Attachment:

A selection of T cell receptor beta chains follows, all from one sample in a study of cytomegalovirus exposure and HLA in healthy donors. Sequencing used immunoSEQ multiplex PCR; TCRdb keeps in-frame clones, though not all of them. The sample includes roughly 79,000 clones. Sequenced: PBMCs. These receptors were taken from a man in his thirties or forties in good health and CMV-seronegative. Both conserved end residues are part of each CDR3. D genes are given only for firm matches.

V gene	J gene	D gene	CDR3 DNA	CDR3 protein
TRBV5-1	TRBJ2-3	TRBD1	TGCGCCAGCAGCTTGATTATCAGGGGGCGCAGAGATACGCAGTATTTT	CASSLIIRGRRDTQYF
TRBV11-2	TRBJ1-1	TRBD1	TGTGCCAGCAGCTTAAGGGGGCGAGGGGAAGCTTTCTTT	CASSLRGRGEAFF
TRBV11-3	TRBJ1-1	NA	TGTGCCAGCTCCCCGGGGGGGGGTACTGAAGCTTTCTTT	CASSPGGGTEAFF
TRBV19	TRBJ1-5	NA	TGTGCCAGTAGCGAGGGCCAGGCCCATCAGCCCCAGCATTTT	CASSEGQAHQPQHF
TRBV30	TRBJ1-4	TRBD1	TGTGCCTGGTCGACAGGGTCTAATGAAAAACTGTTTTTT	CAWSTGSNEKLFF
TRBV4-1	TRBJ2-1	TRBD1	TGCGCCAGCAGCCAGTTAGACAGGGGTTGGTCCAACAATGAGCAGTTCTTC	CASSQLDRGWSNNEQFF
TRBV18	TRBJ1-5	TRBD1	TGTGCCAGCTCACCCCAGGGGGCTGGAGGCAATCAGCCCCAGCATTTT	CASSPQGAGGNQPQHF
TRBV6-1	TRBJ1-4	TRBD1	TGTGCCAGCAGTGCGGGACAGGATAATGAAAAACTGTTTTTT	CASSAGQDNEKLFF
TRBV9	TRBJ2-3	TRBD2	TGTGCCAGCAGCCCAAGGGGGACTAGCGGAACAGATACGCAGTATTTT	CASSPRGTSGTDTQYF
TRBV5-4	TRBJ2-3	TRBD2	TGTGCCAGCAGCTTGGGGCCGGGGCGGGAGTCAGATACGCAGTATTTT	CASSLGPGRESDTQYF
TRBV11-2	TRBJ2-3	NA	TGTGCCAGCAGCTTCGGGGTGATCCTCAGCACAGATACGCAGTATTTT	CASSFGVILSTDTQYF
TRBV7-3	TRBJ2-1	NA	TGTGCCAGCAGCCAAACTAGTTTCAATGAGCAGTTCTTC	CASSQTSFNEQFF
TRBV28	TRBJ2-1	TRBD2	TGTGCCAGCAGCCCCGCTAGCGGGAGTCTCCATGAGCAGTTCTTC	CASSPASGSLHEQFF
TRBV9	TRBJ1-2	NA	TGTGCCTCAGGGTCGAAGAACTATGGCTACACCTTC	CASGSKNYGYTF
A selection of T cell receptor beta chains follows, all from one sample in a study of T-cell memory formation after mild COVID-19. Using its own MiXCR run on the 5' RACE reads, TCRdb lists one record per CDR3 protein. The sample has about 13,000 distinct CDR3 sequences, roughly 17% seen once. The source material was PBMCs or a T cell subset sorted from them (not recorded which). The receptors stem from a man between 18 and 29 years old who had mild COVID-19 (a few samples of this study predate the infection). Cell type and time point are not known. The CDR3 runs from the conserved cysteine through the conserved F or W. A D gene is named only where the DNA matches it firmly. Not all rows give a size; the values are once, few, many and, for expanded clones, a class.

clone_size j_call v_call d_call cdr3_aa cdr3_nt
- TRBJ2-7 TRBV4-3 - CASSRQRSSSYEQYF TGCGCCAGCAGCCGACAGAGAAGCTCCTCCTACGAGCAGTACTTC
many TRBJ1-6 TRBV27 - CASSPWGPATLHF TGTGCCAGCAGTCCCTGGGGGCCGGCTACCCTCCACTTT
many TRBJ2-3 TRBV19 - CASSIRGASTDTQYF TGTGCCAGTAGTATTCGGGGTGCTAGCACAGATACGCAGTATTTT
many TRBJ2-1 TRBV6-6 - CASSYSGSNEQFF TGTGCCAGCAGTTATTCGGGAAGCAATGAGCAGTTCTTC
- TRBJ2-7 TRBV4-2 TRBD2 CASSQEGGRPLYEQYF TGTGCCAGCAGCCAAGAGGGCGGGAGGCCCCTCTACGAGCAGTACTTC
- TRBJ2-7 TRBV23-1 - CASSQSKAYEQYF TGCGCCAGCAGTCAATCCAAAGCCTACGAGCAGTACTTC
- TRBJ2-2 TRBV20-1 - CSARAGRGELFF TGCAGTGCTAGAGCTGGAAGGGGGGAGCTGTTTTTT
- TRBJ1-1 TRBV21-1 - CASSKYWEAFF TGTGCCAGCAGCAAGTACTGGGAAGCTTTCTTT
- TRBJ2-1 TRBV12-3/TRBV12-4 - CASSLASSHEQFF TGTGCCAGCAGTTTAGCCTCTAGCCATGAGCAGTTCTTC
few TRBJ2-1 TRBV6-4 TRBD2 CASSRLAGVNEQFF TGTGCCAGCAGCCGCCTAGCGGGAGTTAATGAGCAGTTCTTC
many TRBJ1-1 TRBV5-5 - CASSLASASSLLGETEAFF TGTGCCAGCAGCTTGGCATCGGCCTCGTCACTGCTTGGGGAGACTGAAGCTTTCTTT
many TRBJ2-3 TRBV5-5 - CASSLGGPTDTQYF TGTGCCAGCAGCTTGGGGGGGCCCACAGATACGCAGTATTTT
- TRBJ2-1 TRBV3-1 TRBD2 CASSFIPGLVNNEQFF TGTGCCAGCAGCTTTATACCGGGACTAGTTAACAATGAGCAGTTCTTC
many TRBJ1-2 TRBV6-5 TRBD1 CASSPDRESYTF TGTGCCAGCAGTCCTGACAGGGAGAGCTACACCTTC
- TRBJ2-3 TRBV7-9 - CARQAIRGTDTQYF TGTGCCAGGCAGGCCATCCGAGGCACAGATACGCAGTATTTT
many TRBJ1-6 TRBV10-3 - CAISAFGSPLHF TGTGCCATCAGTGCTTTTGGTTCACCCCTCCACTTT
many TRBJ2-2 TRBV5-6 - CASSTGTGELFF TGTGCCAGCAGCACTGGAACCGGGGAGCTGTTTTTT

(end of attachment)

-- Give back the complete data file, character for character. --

A selection of T cell receptor beta chains follows, all from one sample in a study of cytomegalovirus exposure and HLA in healthy donors. Sequencing used immunoSEQ multiplex PCR; TCRdb keeps in-frame clones, though not all of them. The sample includes roughly 79,000 clones. Sequenced: PBMCs. These receptors were taken from a man in his thirties or forties in good health and CMV-seronegative. Both conserved end residues are part of each CDR3. D genes are given only for firm matches.

V gene	J gene	D gene	CDR3 DNA	CDR3 protein
TRBV5-1	TRBJ2-3	TRBD1	TGCGCCAGCAGCTTGATTATCAGGGGGCGCAGAGATACGCAGTATTTT	CASSLIIRGRRDTQYF
TRBV11-2	TRBJ1-1	TRBD1	TGTGCCAGCAGCTTAAGGGGGCGAGGGGAAGCTTTCTTT	CASSLRGRGEAFF
TRBV11-3	TRBJ1-1	NA	TGTGCCAGCTCCCCGGGGGGGGGTACTGAAGCTTTCTTT	CASSPGGGTEAFF
TRBV19	TRBJ1-5	NA	TGTGCCAGTAGCGAGGGCCAGGCCCATCAGCCCCAGCATTTT	CASSEGQAHQPQHF
TRBV30	TRBJ1-4	TRBD1	TGTGCCTGGTCGACAGGGTCTAATGAAAAACTGTTTTTT	CAWSTGSNEKLFF
TRBV4-1	TRBJ2-1	TRBD1	TGCGCCAGCAGCCAGTTAGACAGGGGTTGGTCCAACAATGAGCAGTTCTTC	CASSQLDRGWSNNEQFF
TRBV18	TRBJ1-5	TRBD1	TGTGCCAGCTCACCCCAGGGGGCTGGAGGCAATCAGCCCCAGCATTTT	CASSPQGAGGNQPQHF
TRBV6-1	TRBJ1-4	TRBD1	TGTGCCAGCAGTGCGGGACAGGATAATGAAAAACTGTTTTTT	CASSAGQDNEKLFF
TRBV9	TRBJ2-3	TRBD2	TGTGCCAGCAGCCCAAGGGGGACTAGCGGAACAGATACGCAGTATTTT	CASSPRGTSGTDTQYF
TRBV5-4	TRBJ2-3	TRBD2	TGTGCCAGCAGCTTGGGGCCGGGGCGGGAGTCAGATACGCAGTATTTT	CASSLGPGRESDTQYF
TRBV11-2	TRBJ2-3	NA	TGTGCCAGCAGCTTCGGGGTGATCCTCAGCACAGATACGCAGTATTTT	CASSFGVILSTDTQYF
TRBV7-3	TRBJ2-1	NA	TGTGCCAGCAGCCAAACTAGTTTCAATGAGCAGTTCTTC	CASSQTSFNEQFF
TRBV28	TRBJ2-1	TRBD2	TGTGCCAGCAGCCCCGCTAGCGGGAGTCTCCATGAGCAGTTCTTC	CASSPASGSLHEQFF
TRBV9	TRBJ1-2	NA	TGTGCCTCAGGGTCGAAGAACTATGGCTACACCTTC	CASGSKNYGYTF
A selection of T cell receptor beta chains follows, all from one sample in a study of T-cell memory formation after mild COVID-19. Using its own MiXCR run on the 5' RACE reads, TCRdb lists one record per CDR3 protein. The sample has about 13,000 distinct CDR3 sequences, roughly 17% seen once. The source material was PBMCs or a T cell subset sorted from them (not recorded which). The receptors stem from a man between 18 and 29 years old who had mild COVID-19 (a few samples of this study predate the infection). Cell type and time point are not known. The CDR3 runs from the conserved cysteine through the conserved F or W. A D gene is named only where the DNA matches it firmly. Not all rows give a size; the values are once, few, many and, for expanded clones, a class.

clone_size j_call v_call d_call cdr3_aa cdr3_nt
- TRBJ2-7 TRBV4-3 - CASSRQRSSSYEQYF TGCGCCAGCAGCCGACAGAGAAGCTCCTCCTACGAGCAGTACTTC
many TRBJ1-6 TRBV27 - CASSPWGPATLHF TGTGCCAGCAGTCCCTGGGGGCCGGCTACCCTCCACTTT
many TRBJ2-3 TRBV19 - CASSIRGASTDTQYF TGTGCCAGTAGTATTCGGGGTGCTAGCACAGATACGCAGTATTTT
many TRBJ2-1 TRBV6-6 - CASSYSGSNEQFF TGTGCCAGCAGTTATTCGGGAAGCAATGAGCAGTTCTTC
- TRBJ2-7 TRBV4-2 TRBD2 CASSQEGGRPLYEQYF TGTGCCAGCAGCCAAGAGGGCGGGAGGCCCCTCTACGAGCAGTACTTC
- TRBJ2-7 TRBV23-1 - CASSQSKAYEQYF TGCGCCAGCAGTCAATCCAAAGCCTACGAGCAGTACTTC
- TRBJ2-2 TRBV20-1 - CSARAGRGELFF TGCAGTGCTAGAGCTGGAAGGGGGGAGCTGTTTTTT
- TRBJ1-1 TRBV21-1 - CASSKYWEAFF TGTGCCAGCAGCAAGTACTGGGAAGCTTTCTTT
- TRBJ2-1 TRBV12-3/TRBV12-4 - CASSLASSHEQFF TGTGCCAGCAGTTTAGCCTCTAGCCATGAGCAGTTCTTC
few TRBJ2-1 TRBV6-4 TRBD2 CASSRLAGVNEQFF TGTGCCAGCAGCCGCCTAGCGGGAGTTAATGAGCAGTTCTTC
many TRBJ1-1 TRBV5-5 - CASSLASASSLLGETEAFF TGTGCCAGCAGCTTGGCATCGGCCTCGTCACTGCTTGGGGAGACTGAAGCTTTCTTT
many TRBJ2-3 TRBV5-5 - CASSLGGPTDTQYF TGTGCCAGCAGCTTGGGGGGGCCCACAGATACGCAGTATTTT
- TRBJ2-1 TRBV3-1 TRBD2 CASSFIPGLVNNEQFF TGTGCCAGCAGCTTTATACCGGGACTAGTTAACAATGAGCAGTTCTTC
many TRBJ1-2 TRBV6-5 TRBD1 CASSPDRESYTF TGTGCCAGCAGTCCTGACAGGGAGAGCTACACCTTC
- TRBJ2-3 TRBV7-9 - CARQAIRGTDTQYF TGTGCCAGGCAGGCCATCCGAGGCACAGATACGCAGTATTTT
many TRBJ1-6 TRBV10-3 - CAISAFGSPLHF TGTGCCATCAGTGCTTTTGGTTCACCCCTCCACTTT
many TRBJ2-2 TRBV5-6 - CASSTGTGELFF TGTGCCAGCAGCACTGGAACCGGGGAGCTGTTTTTT